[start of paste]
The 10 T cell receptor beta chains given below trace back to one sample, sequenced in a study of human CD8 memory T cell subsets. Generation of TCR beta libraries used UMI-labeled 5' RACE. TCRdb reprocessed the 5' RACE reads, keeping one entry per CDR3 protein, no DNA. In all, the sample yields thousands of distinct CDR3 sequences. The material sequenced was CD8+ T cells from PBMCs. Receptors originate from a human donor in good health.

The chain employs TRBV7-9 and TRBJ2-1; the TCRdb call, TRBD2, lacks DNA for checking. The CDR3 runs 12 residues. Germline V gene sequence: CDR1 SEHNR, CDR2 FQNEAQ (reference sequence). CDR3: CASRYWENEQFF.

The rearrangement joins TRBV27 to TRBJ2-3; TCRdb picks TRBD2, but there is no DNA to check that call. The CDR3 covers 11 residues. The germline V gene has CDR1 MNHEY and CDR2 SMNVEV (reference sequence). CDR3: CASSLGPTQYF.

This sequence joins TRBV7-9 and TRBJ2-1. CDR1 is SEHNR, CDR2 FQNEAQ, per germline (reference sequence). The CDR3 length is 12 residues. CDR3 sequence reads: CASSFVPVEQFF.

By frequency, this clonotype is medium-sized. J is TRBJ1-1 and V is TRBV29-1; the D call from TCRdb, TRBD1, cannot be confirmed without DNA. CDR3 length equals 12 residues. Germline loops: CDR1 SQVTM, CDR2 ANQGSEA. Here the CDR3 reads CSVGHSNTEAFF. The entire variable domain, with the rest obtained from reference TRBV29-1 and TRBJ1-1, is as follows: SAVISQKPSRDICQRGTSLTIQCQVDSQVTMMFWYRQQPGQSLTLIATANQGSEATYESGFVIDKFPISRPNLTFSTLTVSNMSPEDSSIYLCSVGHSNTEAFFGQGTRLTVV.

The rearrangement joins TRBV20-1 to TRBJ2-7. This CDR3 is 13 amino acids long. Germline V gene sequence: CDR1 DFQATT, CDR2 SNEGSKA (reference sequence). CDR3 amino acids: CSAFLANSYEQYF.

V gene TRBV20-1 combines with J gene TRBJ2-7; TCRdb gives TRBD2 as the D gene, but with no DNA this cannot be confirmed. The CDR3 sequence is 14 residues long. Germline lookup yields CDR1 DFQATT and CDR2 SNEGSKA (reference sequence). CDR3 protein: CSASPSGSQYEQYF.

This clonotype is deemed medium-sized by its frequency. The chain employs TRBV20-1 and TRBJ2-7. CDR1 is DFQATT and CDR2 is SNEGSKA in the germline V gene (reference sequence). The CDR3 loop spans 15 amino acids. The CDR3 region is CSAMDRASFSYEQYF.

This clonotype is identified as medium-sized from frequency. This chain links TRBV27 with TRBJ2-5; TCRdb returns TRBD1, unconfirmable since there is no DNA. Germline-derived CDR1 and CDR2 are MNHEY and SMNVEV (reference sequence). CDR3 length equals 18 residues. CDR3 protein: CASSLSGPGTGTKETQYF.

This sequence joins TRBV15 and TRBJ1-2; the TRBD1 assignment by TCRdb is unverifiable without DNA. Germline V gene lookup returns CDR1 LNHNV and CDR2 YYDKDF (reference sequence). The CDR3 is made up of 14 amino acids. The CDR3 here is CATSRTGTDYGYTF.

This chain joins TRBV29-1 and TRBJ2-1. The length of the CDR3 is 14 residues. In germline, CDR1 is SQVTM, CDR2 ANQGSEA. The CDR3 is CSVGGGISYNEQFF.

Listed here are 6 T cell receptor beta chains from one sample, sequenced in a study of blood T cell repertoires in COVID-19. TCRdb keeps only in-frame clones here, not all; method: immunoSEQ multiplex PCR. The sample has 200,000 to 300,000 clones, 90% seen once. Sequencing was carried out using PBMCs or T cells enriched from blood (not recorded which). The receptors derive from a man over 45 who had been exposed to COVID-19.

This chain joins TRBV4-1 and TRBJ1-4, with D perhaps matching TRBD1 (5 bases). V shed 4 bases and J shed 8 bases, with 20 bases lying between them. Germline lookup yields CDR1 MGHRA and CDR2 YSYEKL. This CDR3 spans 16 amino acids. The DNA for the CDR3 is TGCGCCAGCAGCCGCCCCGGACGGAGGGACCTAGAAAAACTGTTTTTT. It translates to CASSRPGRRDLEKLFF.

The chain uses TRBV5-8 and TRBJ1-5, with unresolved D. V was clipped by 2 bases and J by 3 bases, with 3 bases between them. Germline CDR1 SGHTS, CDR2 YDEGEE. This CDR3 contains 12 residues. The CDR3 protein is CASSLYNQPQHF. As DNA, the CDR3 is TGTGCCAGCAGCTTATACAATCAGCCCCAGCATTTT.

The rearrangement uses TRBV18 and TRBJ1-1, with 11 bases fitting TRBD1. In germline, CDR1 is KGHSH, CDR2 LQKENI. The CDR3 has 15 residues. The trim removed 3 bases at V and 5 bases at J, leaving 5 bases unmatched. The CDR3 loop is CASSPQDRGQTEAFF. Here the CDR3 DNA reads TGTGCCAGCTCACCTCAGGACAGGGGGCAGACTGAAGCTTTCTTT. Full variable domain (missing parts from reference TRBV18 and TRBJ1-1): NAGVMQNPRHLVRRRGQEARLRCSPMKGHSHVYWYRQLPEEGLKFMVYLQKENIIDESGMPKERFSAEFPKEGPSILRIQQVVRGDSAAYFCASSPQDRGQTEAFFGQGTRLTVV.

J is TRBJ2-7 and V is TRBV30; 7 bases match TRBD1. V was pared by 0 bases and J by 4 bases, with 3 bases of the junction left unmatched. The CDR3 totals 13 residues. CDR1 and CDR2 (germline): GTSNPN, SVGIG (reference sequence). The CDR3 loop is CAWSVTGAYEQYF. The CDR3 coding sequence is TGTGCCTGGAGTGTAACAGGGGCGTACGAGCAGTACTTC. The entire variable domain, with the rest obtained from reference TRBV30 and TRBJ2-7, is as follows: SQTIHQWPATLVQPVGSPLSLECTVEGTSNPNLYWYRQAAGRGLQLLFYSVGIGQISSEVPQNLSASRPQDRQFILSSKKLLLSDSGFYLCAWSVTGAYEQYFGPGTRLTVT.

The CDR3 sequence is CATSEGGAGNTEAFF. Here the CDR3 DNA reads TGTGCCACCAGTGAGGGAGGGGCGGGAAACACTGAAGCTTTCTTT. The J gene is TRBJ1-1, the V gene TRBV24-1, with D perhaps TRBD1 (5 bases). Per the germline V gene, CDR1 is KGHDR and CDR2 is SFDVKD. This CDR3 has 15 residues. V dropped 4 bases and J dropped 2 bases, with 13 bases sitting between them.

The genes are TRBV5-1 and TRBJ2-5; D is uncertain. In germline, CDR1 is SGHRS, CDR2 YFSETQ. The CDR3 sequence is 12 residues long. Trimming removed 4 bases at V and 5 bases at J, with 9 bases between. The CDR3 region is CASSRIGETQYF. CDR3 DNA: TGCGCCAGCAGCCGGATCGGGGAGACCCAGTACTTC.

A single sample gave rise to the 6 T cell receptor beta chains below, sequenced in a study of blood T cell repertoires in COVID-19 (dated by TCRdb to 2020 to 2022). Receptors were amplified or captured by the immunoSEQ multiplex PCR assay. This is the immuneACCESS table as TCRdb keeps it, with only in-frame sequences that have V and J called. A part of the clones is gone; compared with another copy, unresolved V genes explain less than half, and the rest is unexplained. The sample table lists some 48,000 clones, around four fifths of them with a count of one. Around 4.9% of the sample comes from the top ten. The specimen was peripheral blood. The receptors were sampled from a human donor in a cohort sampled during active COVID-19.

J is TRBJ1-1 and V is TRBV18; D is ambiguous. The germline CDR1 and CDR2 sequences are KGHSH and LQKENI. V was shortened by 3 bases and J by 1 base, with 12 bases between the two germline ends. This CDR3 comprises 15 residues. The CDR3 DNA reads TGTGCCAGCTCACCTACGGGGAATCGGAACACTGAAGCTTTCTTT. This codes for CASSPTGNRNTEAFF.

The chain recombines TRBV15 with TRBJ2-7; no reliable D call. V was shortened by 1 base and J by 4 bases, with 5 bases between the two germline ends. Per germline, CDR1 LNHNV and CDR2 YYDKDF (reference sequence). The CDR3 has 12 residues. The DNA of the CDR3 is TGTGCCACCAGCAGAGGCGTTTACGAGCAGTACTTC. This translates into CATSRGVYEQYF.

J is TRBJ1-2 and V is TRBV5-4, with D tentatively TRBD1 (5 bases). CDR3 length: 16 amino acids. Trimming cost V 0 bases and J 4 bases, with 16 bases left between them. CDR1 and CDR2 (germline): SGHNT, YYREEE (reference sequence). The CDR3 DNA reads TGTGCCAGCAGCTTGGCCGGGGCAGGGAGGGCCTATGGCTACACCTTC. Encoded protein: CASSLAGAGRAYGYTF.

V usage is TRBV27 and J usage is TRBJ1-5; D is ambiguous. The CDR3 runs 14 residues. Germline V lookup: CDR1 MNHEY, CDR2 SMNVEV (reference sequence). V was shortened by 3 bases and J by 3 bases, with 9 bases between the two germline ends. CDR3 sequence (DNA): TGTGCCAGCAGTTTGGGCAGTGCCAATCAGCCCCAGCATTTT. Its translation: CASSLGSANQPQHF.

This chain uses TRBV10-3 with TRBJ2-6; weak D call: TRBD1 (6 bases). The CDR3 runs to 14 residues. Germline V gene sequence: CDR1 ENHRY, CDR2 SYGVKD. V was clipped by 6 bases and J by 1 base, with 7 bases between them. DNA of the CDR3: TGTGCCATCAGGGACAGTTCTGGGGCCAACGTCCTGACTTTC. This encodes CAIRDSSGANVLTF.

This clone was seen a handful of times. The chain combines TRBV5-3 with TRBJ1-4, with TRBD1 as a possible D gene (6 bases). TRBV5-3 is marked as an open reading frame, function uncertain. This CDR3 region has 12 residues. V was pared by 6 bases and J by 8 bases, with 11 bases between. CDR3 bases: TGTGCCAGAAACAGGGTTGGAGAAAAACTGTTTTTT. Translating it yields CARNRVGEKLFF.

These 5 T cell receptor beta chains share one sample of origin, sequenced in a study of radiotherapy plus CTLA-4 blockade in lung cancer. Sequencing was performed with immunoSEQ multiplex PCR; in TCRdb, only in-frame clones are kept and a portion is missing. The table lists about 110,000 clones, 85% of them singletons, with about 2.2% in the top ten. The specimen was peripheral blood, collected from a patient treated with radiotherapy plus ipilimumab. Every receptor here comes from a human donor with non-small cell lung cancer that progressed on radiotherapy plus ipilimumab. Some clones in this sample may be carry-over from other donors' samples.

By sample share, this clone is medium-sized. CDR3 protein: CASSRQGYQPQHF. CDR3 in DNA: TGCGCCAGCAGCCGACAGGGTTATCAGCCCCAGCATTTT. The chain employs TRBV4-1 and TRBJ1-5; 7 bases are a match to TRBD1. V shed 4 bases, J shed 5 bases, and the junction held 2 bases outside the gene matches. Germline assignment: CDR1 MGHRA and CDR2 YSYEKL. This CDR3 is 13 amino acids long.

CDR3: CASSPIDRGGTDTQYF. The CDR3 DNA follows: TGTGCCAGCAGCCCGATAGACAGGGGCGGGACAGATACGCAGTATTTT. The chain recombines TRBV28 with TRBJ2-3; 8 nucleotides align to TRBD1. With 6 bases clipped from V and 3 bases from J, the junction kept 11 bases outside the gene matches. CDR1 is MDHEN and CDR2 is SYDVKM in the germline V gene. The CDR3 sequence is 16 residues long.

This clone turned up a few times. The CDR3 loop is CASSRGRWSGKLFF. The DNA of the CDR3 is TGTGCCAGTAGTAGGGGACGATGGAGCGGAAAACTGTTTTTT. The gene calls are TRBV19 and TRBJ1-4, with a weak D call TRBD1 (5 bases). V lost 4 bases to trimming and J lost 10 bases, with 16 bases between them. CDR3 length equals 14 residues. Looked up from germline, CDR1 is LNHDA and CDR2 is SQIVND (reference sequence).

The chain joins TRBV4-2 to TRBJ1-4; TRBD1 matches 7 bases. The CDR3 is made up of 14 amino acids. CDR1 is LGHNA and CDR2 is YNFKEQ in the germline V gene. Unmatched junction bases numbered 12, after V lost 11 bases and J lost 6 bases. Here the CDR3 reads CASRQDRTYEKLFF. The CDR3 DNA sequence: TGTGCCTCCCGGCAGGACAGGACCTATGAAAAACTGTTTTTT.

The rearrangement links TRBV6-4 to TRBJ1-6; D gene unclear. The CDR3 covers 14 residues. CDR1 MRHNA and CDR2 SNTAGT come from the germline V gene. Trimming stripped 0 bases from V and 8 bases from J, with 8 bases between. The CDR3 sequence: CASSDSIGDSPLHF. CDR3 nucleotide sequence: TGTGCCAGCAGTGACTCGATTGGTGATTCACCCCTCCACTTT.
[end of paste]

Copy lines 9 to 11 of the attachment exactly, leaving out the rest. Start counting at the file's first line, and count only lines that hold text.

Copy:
This clonotype is identified as medium-sized from frequency. This chain links TRBV27 with TRBJ2-5; TCRdb returns TRBD1, unconfirmable since there is no DNA. Germline-derived CDR1 and CDR2 are MNHEY and SMNVEV (reference sequence). CDR3 length equals 18 residues. CDR3 protein: CASSLSGPGTGTKETQYF.

This sequence joins TRBV15 and TRBJ1-2; the TRBD1 assignment by TCRdb is unverifiable without DNA. Germline V gene lookup returns CDR1 LNHNV and CDR2 YYDKDF (reference sequence). The CDR3 is made up of 14 amino acids. The CDR3 here is CATSRTGTDYGYTF.

This chain joins TRBV29-1 and TRBJ2-1. The length of the CDR3 is 14 residues. In germline, CDR1 is SQVTM, CDR2 ANQGSEA. The CDR3 is CSVGGGISYNEQFF.